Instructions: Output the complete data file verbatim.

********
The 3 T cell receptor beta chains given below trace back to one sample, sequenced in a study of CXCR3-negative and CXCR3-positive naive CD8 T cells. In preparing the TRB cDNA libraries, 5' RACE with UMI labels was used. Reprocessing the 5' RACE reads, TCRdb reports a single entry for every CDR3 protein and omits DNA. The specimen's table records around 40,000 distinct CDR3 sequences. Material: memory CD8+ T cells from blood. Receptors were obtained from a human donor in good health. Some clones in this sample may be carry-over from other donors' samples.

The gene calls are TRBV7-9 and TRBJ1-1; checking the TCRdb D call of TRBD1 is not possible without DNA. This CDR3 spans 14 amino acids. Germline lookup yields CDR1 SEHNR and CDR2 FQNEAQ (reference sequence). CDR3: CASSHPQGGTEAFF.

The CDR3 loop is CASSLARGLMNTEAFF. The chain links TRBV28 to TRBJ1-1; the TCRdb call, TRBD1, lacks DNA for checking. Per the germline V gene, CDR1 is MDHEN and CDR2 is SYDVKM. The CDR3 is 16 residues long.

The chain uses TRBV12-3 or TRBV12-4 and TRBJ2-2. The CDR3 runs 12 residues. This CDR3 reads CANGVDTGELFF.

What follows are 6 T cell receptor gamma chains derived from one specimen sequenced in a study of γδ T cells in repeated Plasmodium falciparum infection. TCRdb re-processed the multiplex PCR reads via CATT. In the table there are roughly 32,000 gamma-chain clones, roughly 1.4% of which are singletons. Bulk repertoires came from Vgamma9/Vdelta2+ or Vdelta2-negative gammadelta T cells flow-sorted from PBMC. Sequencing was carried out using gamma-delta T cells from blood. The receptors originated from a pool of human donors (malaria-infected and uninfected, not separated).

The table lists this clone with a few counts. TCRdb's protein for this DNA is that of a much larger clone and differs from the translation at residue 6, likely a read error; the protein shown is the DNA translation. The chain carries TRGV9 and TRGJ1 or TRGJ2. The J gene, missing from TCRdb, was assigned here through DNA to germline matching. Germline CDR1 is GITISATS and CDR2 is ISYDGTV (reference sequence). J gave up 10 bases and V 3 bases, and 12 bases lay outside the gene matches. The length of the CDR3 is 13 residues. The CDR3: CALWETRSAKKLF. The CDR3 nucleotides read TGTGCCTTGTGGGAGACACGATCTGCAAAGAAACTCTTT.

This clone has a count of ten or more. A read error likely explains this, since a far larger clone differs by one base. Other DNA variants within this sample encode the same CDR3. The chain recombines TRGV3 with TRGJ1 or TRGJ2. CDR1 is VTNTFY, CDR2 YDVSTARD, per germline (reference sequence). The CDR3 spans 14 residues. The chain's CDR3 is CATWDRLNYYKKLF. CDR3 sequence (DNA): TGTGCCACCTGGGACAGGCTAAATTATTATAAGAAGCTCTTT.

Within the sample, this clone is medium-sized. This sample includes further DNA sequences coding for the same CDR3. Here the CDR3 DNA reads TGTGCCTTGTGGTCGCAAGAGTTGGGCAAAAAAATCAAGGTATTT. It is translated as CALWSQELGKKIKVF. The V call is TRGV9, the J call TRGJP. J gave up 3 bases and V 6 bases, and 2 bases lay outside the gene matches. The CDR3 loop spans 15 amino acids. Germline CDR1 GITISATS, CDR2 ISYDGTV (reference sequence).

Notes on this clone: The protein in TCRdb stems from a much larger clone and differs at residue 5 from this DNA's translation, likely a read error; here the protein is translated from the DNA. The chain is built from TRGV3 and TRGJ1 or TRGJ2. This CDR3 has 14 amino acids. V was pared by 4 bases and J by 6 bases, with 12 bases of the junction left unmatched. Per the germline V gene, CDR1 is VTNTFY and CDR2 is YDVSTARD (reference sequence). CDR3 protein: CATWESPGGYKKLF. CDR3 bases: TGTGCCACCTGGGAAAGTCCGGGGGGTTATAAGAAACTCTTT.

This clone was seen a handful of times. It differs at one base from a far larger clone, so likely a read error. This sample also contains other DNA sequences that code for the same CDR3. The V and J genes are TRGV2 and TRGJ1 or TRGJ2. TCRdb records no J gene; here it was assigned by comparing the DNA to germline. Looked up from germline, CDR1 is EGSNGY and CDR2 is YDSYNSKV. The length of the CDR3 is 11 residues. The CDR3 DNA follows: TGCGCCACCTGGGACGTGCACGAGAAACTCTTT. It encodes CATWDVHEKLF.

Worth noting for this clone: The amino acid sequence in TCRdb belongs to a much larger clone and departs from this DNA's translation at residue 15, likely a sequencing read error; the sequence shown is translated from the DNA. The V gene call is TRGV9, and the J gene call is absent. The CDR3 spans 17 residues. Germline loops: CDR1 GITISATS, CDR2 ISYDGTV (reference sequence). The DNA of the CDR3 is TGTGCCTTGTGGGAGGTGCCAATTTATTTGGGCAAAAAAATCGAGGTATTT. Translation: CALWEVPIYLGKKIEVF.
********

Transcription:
The 3 T cell receptor beta chains given below trace back to one sample, sequenced in a study of CXCR3-negative and CXCR3-positive naive CD8 T cells. In preparing the TRB cDNA libraries, 5' RACE with UMI labels was used. Reprocessing the 5' RACE reads, TCRdb reports a single entry for every CDR3 protein and omits DNA. The specimen's table records around 40,000 distinct CDR3 sequences. Material: memory CD8+ T cells from blood. Receptors were obtained from a human donor in good health. Some clones in this sample may be carry-over from other donors' samples.

The gene calls are TRBV7-9 and TRBJ1-1; checking the TCRdb D call of TRBD1 is not possible without DNA. This CDR3 spans 14 amino acids. Germline lookup yields CDR1 SEHNR and CDR2 FQNEAQ (reference sequence). CDR3: CASSHPQGGTEAFF.

The CDR3 loop is CASSLARGLMNTEAFF. The chain links TRBV28 to TRBJ1-1; the TCRdb call, TRBD1, lacks DNA for checking. Per the germline V gene, CDR1 is MDHEN and CDR2 is SYDVKM. The CDR3 is 16 residues long.

The chain uses TRBV12-3 or TRBV12-4 and TRBJ2-2. The CDR3 runs 12 residues. This CDR3 reads CANGVDTGELFF.

What follows are 6 T cell receptor gamma chains derived from one specimen sequenced in a study of γδ T cells in repeated Plasmodium falciparum infection. TCRdb re-processed the multiplex PCR reads via CATT. In the table there are roughly 32,000 gamma-chain clones, roughly 1.4% of which are singletons. Bulk repertoires came from Vgamma9/Vdelta2+ or Vdelta2-negative gammadelta T cells flow-sorted from PBMC. Sequencing was carried out using gamma-delta T cells from blood. The receptors originated from a pool of human donors (malaria-infected and uninfected, not separated).

The table lists this clone with a few counts. TCRdb's protein for this DNA is that of a much larger clone and differs from the translation at residue 6, likely a read error; the protein shown is the DNA translation. The chain carries TRGV9 and TRGJ1 or TRGJ2. The J gene, missing from TCRdb, was assigned here through DNA to germline matching. Germline CDR1 is GITISATS and CDR2 is ISYDGTV (reference sequence). J gave up 10 bases and V 3 bases, and 12 bases lay outside the gene matches. The length of the CDR3 is 13 residues. The CDR3: CALWETRSAKKLF. The CDR3 nucleotides read TGTGCCTTGTGGGAGACACGATCTGCAAAGAAACTCTTT.

This clone has a count of ten or more. A read error likely explains this, since a far larger clone differs by one base. Other DNA variants within this sample encode the same CDR3. The chain recombines TRGV3 with TRGJ1 or TRGJ2. CDR1 is VTNTFY, CDR2 YDVSTARD, per germline (reference sequence). The CDR3 spans 14 residues. The chain's CDR3 is CATWDRLNYYKKLF. CDR3 sequence (DNA): TGTGCCACCTGGGACAGGCTAAATTATTATAAGAAGCTCTTT.

Within the sample, this clone is medium-sized. This sample includes further DNA sequences coding for the same CDR3. Here the CDR3 DNA reads TGTGCCTTGTGGTCGCAAGAGTTGGGCAAAAAAATCAAGGTATTT. It is translated as CALWSQELGKKIKVF. The V call is TRGV9, the J call TRGJP. J gave up 3 bases and V 6 bases, and 2 bases lay outside the gene matches. The CDR3 loop spans 15 amino acids. Germline CDR1 GITISATS, CDR2 ISYDGTV (reference sequence).

Notes on this clone: The protein in TCRdb stems from a much larger clone and differs at residue 5 from this DNA's translation, likely a read error; here the protein is translated from the DNA. The chain is built from TRGV3 and TRGJ1 or TRGJ2. This CDR3 has 14 amino acids. V was pared by 4 bases and J by 6 bases, with 12 bases of the junction left unmatched. Per the germline V gene, CDR1 is VTNTFY and CDR2 is YDVSTARD (reference sequence). CDR3 protein: CATWESPGGYKKLF. CDR3 bases: TGTGCCACCTGGGAAAGTCCGGGGGGTTATAAGAAACTCTTT.

This clone was seen a handful of times. It differs at one base from a far larger clone, so likely a read error. This sample also contains other DNA sequences that code for the same CDR3. The V and J genes are TRGV2 and TRGJ1 or TRGJ2. TCRdb records no J gene; here it was assigned by comparing the DNA to germline. Looked up from germline, CDR1 is EGSNGY and CDR2 is YDSYNSKV. The length of the CDR3 is 11 residues. The CDR3 DNA follows: TGCGCCACCTGGGACGTGCACGAGAAACTCTTT. It encodes CATWDVHEKLF.

Worth noting for this clone: The amino acid sequence in TCRdb belongs to a much larger clone and departs from this DNA's translation at residue 15, likely a sequencing read error; the sequence shown is translated from the DNA. The V gene call is TRGV9, and the J gene call is absent. The CDR3 spans 17 residues. Germline loops: CDR1 GITISATS, CDR2 ISYDGTV (reference sequence). The DNA of the CDR3 is TGTGCCTTGTGGGAGGTGCCAATTTATTTGGGCAAAAAAATCGAGGTATTT. Translation: CALWEVPIYLGKKIEVF.